Microstructural Evolution in a 17-4 PH Stainless Steel

download Microstructural Evolution in a 17-4 PH Stainless Steel

of 10

  • date post

  • Category


  • view

  • download


Embed Size (px)

Transcript of Microstructural Evolution in a 17-4 PH Stainless Steel


    PRECIPITATION-hardened stainless steels arewidely used as structural materials for chemical andpower plants because of their balanced combination ofgood mechanical properties and adequate corrosion re-sistance. 17-4 PH stainless steel is a martensitic stain-less steel containing approximately 3 wt pct Cu and isstrengthened by precipitation of copper in the marten-site matrix [1-8]. After a solution heat-treatment, this al-loy is precipitation hardened by tempering at about580C for about 4 hours. Typical service temperaturesin power plant applications are below 300C, but in-creases in hardness and tensile strength accompaniedby embrittlement was reported at temperatures rangingfrom 300 to 400C after long term aging. Since thesematerials have to serve for a very long period of timeduring the life span of the plants, understanding theembrittlement mechanism at slightly above the servicetemperature is very important.

    The precipitation sequence in 17-4 PH stainless steelbegins with formation of coherent copper precipitates,which occurs during the tempering treatment before ser-vice. These coherent particles were reported to trans-form to incoherent fcc-Cu particles after long term ag-ing at temperatures around 400C [3]. In addition, sincethe Cr concentration in 17-4 PH is within the spinodalline, phase decomposition of the martensite into the Fe-rich a and the Cr-enriched a is expected on aging be-low 450C. Much work has shown that stainless steelsare embrittled when a phase precipitates by spinodaldecomposition [11]. Such a embrittlement is anticipatedin the 17-4 PH stainless steel as well.

    Several studies on the effect of aging 17-4 PH stain-less steel were carried out [3-6]. Early work by Anthony[4] proposed mechanical properties of 17-4 PH are in-fluenced by precipitation of a phase, but no direct evi-dence for a precipitation was presented. Later, Jackand Kalish [3] observed copper precipitation on agingand correlated it to mechanical property changes; how-ever, there was no mention of phase decomposition inthe martensite phase. More recently, Yrieix andGuttmann [10] reported that 17-4 PH stainless steel ex-hibits high susceptibility to aging embrittlement at400C, and they concluded that it was essentially dueto a precipitation. In their study, however, no micro-structural observation results were shown. Employingatom probe field ion microscopy (APFIM) and trans-mission electron microscopy (TEM), Miller and Burke[6] showed direct evidence for a precipitation after ag-ing at 482C. They also reported that significantamounts of iron, nickel and manganese were containedin the e-Cu precipitates even in the overaged condition.However, their aging temperature is rather high com-pared to the service condition of 17-4 PH steel.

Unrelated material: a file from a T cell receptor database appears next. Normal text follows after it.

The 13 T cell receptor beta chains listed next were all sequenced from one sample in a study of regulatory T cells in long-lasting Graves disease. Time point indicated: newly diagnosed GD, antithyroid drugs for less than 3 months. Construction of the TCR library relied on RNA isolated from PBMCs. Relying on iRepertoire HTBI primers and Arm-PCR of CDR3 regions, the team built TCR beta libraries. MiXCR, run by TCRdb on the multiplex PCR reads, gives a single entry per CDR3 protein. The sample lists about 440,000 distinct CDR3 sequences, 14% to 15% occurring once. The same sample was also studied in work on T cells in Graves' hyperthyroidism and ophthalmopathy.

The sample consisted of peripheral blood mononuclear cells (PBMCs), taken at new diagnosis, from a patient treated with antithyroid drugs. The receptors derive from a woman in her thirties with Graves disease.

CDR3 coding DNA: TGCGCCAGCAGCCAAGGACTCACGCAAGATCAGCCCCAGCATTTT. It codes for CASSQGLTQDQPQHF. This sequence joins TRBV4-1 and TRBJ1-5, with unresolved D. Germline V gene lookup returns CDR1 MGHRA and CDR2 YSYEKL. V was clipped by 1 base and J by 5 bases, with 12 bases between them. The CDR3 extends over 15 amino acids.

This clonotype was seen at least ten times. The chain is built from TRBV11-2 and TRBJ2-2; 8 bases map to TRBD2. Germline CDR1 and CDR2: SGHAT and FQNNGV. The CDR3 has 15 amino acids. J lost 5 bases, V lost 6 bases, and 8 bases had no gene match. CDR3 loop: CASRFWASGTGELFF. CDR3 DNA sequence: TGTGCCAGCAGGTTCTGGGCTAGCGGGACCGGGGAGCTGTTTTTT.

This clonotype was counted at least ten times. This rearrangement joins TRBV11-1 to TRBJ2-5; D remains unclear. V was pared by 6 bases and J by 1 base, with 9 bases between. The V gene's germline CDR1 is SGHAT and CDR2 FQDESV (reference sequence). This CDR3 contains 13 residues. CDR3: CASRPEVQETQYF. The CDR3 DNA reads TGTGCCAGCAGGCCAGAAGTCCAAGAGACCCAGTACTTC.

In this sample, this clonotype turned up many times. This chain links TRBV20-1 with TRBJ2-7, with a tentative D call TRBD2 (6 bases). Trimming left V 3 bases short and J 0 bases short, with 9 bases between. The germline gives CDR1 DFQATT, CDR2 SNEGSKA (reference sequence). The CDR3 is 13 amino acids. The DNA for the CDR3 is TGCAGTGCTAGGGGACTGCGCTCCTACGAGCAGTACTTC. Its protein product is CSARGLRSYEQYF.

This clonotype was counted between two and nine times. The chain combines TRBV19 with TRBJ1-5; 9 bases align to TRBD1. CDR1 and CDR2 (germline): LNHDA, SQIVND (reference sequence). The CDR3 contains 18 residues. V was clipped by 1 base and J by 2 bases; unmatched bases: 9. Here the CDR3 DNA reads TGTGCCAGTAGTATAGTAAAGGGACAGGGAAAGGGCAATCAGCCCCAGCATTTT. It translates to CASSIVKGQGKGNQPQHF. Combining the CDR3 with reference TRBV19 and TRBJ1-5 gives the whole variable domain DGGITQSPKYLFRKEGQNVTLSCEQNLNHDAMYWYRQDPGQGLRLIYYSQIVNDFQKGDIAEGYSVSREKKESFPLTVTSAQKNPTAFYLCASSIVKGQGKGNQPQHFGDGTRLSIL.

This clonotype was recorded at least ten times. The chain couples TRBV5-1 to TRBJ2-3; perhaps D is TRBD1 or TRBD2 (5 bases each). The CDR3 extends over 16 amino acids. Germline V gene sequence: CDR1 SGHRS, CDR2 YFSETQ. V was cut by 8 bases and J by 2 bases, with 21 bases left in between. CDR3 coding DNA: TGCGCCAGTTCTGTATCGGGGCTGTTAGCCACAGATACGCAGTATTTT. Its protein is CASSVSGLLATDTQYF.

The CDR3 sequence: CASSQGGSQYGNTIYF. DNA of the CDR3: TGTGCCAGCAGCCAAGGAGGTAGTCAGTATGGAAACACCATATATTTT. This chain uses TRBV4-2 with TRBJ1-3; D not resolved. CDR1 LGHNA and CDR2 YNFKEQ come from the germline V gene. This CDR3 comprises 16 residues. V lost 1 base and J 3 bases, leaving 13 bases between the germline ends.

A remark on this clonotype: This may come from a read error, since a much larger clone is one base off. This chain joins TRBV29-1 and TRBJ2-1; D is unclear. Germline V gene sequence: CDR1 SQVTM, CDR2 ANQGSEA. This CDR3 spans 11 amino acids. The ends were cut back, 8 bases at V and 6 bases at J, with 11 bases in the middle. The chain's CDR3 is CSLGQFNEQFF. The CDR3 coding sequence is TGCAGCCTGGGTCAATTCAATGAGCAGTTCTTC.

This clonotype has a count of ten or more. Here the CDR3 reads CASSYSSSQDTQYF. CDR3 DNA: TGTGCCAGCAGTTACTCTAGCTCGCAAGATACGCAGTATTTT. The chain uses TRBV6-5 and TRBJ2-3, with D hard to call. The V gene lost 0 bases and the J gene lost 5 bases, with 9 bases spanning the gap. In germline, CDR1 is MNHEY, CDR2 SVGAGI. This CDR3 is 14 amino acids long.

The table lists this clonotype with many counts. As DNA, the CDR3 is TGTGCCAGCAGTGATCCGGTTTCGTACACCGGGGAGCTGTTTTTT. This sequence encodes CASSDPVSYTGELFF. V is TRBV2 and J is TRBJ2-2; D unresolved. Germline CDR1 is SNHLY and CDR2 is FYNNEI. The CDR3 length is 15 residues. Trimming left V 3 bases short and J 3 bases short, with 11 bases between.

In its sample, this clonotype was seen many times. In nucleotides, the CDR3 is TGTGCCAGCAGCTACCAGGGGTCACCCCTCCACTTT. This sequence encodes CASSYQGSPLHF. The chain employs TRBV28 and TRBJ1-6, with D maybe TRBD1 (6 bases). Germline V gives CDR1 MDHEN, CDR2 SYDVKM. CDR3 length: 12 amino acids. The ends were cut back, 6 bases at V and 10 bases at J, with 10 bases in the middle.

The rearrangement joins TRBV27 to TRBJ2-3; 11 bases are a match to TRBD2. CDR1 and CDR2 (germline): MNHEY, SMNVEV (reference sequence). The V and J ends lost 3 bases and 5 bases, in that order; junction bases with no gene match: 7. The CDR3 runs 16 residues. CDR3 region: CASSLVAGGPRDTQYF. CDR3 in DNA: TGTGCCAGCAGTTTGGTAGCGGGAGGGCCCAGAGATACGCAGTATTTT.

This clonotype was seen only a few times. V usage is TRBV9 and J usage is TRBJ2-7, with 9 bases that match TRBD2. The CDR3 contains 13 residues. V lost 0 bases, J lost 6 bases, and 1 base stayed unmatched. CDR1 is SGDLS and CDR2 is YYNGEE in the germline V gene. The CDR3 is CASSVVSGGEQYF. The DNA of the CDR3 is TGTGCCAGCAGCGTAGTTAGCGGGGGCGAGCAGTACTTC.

This study aimed to carry out a more complete char-acterization of microstructures in 17-4 PH stainless steelat various stages of heat treatment, i.e., after solutionheat-treatment, tempering at 580C for four hours, andlong term aging at 400C, in order to obtain a betterunderstanding of the embrittlement phenomena on ag-ing.


    The chemical composition of the alloy used in thisstudy was Fe-16.5Cr-4.0Ni-3.4Cu-0.6Si-0.6Mn-0.3Nb-0.06C (wt pct) or Fe-17.5Cr-3.8Ni-2.9Cu-1.2Si-0.6Mn-0.2Nb-0.3C (at. pct). The alloy was solution heat-treatedat 1050C for 1 h and subsequently water quenched.The solution treated samples were then aged at 580Cfor 4 h (tempering). This heat treatment causes precipi-tation of coherent Cu precipitates in the martensite phase

    Microstructural Evolution in a 17-4 PH Stainless Steelafter Aging at 400C


    The microstructure of 17-4 PH stainless steel at various stages of heat treatment, i.e. after solution heat-treatment, tempering at 580C and long term aging at 400C, have been studied by atom probe field ionmicroscopy (APFIM) and transmission electron microscopy (TEM). The solution treated specimen con-sists largely of martensite with a small fraction of d-ferrite. No precipitates are present in the martensitephase, while spherical fcc-Cu particles are present in the d-ferrite. After tempering for 4 h at 580C, coher-ent Cu particles precipitate in the martensite phase. At this stage, the Cr concentration in the martensitephase is still uniform. After 5000 h aging at 400C, the martensite spinodaly decomposes into Fe-rich aand Cr-enriched a. In addition, fine particles of the G-phase (structure type D8a, space group Fm3m)enriched in Si, Ni and Mn have been found in intimate contact with the Cu precipitates. Following spinodaldecomposition of the martensite phase, G-phase precipitation occurs after long-term aging.